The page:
Double time; What are you committing to?

Photo credit: Rachel Robinson
Rachel Robinson

Dear Dan: My first refractory period — the time it takes me to get ready to have sex again after my first orgasm — is shorter than the time it takes me to lose my erection. I was in a relationship and wasn’t using condoms anymore by the time I figured this out, so it was just generally good times — I’d blow my load, take less than a minute to catch my breath, and be ready to go again. But now that I’m single and entering the dating pool, I’m going to be wrapping it again. Obviously. But I’m not 100 percent sure it’s safe to blow two loads into one condom. I’m not sure how much ejaculate I’m producing the second time I come, but it’s surely less than the first time. I’m not confident that “second” erection would survive the whole taking-off-the-condom-and-tying-it-up-and-then-putting-on-another-condom exercise, but I would like to avoid that rigmarole if possible. So is it safe to blow two loads in a single condom?

— Two Pump Champ

Dear TPC: The failure rate for condoms when used correctly is low (2 percent), TPC, but the failure rate for condoms when used incorrectly is high (18 percent). Leaks are the most common way condoms fail, and slamming your cock in and out of someone with a fully loaded condom wrapped around it will result in leaks. Even if your second load consists of nothing but good intentions, TPC, reusing a condom the way you describe is a recipe for disaster, impregnation, disease transmission, or all of the above.

Dear Dan: I have to put my two cents in about Heartbroken And Devastated, the man who discovered that his wife has been cheating on him the entire time they have been together. Her constant and selfish betrayal is egregious. Instead of being honest and giving him a chance to be in an open relationship, she chose to make a fool out of him. She is selfish and a slut. Not to mention that she could have given him an STD, AIDS, you name it. I disagree with you about the concept of monogamy — I don’t think it is a fantasy. I believe there is something that separates us from the animals, and that’s called integrity and self-control. I am happily married to a beautiful woman. I am a singer in a band, I get hit on all the time, but I don’t act on it. Because some of us have a conscience and don’t betray the ones we’ve made a COMMITMENT TO. I wish HAD the best of luck, but I hope he moves on and finds someone who will appreciate him.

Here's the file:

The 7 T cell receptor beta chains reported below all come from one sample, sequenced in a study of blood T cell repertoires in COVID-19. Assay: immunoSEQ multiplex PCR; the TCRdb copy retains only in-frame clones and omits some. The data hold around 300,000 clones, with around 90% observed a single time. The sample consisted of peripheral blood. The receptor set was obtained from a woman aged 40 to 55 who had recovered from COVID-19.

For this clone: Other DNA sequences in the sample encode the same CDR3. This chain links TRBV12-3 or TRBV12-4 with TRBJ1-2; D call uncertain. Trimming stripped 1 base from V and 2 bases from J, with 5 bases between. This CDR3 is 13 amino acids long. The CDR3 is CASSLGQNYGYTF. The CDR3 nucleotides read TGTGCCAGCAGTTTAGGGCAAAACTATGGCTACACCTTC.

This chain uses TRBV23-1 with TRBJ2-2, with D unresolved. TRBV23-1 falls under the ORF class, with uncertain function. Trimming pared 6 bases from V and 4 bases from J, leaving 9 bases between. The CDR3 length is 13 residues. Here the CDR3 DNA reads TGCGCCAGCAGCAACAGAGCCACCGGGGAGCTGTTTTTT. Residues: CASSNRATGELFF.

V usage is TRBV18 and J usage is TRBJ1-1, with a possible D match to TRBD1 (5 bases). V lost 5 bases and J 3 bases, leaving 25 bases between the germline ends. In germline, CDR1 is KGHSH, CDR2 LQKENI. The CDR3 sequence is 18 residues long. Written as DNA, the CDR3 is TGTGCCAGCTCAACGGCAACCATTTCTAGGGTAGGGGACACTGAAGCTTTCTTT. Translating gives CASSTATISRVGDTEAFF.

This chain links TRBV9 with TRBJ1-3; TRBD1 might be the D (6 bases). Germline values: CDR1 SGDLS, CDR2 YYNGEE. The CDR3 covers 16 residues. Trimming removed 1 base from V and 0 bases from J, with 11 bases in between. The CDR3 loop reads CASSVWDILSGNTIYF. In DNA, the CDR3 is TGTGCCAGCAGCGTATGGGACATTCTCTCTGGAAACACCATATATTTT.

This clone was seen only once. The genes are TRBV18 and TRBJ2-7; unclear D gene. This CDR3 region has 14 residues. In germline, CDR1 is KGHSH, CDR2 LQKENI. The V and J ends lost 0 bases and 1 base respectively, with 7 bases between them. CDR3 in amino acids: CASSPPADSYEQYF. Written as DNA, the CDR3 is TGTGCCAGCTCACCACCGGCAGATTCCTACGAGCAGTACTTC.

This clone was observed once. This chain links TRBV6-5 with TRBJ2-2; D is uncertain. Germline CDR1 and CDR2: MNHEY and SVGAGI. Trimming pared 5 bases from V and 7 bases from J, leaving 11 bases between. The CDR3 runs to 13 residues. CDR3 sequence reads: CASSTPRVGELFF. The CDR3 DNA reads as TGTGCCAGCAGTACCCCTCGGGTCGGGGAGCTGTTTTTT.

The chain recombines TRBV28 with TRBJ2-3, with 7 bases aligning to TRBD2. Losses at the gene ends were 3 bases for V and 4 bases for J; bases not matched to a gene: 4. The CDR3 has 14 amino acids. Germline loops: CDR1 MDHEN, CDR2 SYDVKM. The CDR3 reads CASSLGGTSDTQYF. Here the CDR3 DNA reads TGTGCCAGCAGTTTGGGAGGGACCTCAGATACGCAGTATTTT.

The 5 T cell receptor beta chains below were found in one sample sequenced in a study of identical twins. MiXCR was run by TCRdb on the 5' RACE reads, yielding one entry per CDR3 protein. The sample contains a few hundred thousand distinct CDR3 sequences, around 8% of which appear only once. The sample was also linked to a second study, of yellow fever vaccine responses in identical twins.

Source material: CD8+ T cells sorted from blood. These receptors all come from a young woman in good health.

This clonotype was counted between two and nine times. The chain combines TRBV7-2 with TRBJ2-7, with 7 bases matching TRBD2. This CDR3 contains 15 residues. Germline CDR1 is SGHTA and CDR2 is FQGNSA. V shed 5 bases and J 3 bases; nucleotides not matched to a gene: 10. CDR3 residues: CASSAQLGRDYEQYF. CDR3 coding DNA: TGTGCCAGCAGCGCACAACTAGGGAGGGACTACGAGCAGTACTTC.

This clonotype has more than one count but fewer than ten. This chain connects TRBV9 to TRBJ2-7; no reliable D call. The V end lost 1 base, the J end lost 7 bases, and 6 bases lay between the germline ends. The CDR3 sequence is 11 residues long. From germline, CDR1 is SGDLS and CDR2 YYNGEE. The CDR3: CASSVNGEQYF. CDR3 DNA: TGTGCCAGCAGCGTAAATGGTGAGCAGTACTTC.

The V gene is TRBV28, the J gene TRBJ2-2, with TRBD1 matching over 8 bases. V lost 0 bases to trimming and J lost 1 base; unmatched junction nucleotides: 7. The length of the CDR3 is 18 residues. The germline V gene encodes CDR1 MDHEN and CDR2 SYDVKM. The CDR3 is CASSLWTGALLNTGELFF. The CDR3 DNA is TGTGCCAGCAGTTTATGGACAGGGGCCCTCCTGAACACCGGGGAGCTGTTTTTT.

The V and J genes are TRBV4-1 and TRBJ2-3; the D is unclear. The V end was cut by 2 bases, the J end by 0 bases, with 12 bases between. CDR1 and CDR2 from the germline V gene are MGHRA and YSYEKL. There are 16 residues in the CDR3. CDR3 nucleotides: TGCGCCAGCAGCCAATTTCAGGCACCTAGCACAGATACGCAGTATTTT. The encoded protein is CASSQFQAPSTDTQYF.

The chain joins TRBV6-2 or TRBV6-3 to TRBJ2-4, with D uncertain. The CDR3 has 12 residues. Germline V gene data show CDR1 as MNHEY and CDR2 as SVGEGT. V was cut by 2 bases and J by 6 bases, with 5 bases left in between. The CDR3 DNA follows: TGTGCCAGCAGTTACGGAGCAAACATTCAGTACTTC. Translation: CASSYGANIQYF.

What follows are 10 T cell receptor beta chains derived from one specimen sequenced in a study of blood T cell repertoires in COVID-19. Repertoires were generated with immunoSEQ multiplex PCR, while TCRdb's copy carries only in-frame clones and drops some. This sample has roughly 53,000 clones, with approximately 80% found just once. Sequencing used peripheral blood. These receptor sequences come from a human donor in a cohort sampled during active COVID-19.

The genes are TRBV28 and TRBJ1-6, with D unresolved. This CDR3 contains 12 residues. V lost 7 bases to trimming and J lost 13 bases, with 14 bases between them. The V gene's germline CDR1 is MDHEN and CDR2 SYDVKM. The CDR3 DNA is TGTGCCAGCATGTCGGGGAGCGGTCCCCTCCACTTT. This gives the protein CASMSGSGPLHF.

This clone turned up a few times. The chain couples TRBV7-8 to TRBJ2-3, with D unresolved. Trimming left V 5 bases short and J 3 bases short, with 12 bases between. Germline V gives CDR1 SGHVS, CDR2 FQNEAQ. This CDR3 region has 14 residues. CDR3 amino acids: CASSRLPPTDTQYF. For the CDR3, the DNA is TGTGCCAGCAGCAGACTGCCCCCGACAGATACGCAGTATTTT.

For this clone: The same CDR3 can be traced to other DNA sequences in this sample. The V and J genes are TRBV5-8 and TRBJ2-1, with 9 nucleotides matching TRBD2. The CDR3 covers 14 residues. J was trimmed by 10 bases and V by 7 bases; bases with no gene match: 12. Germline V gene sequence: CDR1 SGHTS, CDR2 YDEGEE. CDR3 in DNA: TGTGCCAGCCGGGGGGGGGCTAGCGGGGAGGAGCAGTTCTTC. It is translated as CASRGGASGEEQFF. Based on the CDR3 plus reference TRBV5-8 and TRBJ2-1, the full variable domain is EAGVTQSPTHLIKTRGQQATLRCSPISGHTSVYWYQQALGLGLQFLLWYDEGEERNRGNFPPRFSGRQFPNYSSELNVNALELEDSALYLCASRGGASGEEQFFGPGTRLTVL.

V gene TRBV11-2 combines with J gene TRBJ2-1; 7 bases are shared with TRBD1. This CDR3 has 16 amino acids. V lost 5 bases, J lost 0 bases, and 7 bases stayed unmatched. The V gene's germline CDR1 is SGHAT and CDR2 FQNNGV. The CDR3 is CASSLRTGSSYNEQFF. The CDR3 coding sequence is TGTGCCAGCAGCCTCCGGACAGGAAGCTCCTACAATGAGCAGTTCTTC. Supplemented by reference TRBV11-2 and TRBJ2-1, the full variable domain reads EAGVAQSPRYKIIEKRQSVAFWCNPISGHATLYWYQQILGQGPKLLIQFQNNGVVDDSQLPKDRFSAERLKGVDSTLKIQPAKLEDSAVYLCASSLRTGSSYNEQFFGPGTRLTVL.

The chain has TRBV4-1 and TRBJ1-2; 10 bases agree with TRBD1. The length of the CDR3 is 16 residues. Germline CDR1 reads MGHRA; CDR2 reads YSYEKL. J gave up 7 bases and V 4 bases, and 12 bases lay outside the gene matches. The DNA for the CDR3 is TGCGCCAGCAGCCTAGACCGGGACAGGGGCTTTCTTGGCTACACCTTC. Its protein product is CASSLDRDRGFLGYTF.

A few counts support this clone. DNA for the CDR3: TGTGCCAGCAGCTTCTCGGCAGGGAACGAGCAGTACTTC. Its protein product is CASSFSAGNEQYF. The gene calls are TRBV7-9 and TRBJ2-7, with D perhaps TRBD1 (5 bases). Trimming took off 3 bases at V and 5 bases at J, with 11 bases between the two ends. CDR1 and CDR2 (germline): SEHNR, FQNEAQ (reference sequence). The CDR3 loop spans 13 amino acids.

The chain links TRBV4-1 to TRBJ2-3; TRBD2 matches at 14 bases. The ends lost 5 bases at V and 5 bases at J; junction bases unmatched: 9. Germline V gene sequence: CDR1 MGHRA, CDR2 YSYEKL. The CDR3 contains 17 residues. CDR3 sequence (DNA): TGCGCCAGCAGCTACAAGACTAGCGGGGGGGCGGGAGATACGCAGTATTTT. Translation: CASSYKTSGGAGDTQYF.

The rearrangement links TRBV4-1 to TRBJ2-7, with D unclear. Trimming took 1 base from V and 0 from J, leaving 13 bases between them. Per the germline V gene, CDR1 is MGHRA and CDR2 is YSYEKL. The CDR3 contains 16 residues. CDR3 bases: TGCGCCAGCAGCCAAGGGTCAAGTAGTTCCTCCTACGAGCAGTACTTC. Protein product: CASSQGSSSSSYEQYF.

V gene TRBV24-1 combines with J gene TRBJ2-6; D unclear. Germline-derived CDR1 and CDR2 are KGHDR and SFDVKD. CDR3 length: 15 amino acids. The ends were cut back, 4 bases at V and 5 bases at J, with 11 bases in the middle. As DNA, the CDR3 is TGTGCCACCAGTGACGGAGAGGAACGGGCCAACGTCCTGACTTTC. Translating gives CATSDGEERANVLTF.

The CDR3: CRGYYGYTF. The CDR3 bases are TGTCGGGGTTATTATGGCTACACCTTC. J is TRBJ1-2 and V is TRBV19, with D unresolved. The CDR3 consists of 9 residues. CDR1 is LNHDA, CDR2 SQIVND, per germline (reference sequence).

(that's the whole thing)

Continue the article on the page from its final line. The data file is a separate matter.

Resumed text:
— Monogamous And Proud In Portland

Dear MAPIP: I have a few questions for you, MAPIP, but first: I agree that HAD’s wife betrayed him in an extreme and egregious way, and I made that clear in my response. (“The scale, duration, and psychological cruelty of your wife’s betrayals may be too great for you to overcome.”) Now here’s my question for you: What did you make a COMMITMENT TO? Was it to your wife or was it to an ideal? Did you commit to a fallible human being or did you commit to a principle?

Let’s say your wife screwed up and cheated — which happens all the time, it could happen to you (you do realize you’re whistling past the world’s most densely populated graveyard), women cheat now at pretty much the same rate men do — and let’s say it was a far less egregious betrayal than the one HAD is suffering through. Let’s say it was a one-off, years from now, or maybe a two-off. Would you stay and try to save your marriage or would you leave your wife? Staying and trying to save your marriage says, “I committed myself to this person,” leaving says, “I committed myself to this ideal.”

If your ideals are more important to you than your spouse, I think you’re doing marriage wrong. But you’re free to disagree.

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